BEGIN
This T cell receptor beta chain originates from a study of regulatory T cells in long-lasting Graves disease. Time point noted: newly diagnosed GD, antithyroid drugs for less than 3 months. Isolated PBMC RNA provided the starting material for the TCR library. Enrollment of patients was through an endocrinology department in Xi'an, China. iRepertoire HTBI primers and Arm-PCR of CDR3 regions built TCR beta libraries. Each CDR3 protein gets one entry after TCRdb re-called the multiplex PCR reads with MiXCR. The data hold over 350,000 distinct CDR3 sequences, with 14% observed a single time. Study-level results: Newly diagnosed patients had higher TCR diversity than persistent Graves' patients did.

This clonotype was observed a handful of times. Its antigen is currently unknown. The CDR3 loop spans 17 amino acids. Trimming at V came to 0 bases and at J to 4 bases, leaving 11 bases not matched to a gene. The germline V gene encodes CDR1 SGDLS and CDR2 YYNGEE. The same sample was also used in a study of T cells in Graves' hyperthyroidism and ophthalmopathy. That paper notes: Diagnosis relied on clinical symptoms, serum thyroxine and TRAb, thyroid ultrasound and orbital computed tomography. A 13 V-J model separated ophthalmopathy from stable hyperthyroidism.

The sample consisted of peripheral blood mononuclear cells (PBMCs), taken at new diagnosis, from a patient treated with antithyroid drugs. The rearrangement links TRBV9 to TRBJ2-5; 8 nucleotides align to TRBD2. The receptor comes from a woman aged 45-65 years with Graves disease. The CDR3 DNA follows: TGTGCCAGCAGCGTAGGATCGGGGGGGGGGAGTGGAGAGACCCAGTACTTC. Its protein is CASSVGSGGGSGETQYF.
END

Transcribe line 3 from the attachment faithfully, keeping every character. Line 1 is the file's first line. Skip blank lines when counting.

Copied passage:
The sample consisted of peripheral blood mononuclear cells (PBMCs), taken at new diagnosis, from a patient treated with antithyroid drugs. The rearrangement links TRBV9 to TRBJ2-5; 8 nucleotides align to TRBD2. The receptor comes from a woman aged 45-65 years with Graves disease. The CDR3 DNA follows: TGTGCCAGCAGCGTAGGATCGGGGGGGGGGAGTGGAGAGACCCAGTACTTC. Its protein is CASSVGSGGGSGETQYF.